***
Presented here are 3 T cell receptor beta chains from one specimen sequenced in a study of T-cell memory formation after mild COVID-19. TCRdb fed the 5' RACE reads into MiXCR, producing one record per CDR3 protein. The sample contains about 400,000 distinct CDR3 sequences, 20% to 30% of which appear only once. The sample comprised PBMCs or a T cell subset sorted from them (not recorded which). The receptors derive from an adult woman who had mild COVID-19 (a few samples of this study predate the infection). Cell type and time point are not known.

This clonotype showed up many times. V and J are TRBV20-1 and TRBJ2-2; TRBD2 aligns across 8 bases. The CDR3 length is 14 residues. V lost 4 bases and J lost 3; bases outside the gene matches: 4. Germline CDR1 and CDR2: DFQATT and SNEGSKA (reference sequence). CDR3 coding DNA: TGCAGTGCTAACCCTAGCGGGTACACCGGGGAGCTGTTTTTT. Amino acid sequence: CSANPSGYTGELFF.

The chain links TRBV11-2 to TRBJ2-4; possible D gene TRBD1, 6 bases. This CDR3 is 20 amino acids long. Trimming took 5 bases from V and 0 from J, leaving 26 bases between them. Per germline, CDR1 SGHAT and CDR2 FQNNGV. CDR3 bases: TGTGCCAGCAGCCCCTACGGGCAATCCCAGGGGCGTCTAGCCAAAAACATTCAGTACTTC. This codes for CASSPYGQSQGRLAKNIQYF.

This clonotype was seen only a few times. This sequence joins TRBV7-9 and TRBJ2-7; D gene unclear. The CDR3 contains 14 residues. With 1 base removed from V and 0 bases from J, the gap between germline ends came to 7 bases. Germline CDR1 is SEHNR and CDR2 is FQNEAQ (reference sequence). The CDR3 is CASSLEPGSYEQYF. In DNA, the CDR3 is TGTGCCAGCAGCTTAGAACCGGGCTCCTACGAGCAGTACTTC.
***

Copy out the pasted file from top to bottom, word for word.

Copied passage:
Presented here are 3 T cell receptor beta chains from one specimen sequenced in a study of T-cell memory formation after mild COVID-19. TCRdb fed the 5' RACE reads into MiXCR, producing one record per CDR3 protein. The sample contains about 400,000 distinct CDR3 sequences, 20% to 30% of which appear only once. The sample comprised PBMCs or a T cell subset sorted from them (not recorded which). The receptors derive from an adult woman who had mild COVID-19 (a few samples of this study predate the infection). Cell type and time point are not known.

This clonotype showed up many times. V and J are TRBV20-1 and TRBJ2-2; TRBD2 aligns across 8 bases. The CDR3 length is 14 residues. V lost 4 bases and J lost 3; bases outside the gene matches: 4. Germline CDR1 and CDR2: DFQATT and SNEGSKA (reference sequence). CDR3 coding DNA: TGCAGTGCTAACCCTAGCGGGTACACCGGGGAGCTGTTTTTT. Amino acid sequence: CSANPSGYTGELFF.

The chain links TRBV11-2 to TRBJ2-4; possible D gene TRBD1, 6 bases. This CDR3 is 20 amino acids long. Trimming took 5 bases from V and 0 from J, leaving 26 bases between them. Per germline, CDR1 SGHAT and CDR2 FQNNGV. CDR3 bases: TGTGCCAGCAGCCCCTACGGGCAATCCCAGGGGCGTCTAGCCAAAAACATTCAGTACTTC. This codes for CASSPYGQSQGRLAKNIQYF.

This clonotype was seen only a few times. This sequence joins TRBV7-9 and TRBJ2-7; D gene unclear. The CDR3 contains 14 residues. With 1 base removed from V and 0 bases from J, the gap between germline ends came to 7 bases. Germline CDR1 is SEHNR and CDR2 is FQNEAQ (reference sequence). The CDR3 is CASSLEPGSYEQYF. In DNA, the CDR3 is TGTGCCAGCAGCTTAGAACCGGGCTCCTACGAGCAGTACTTC.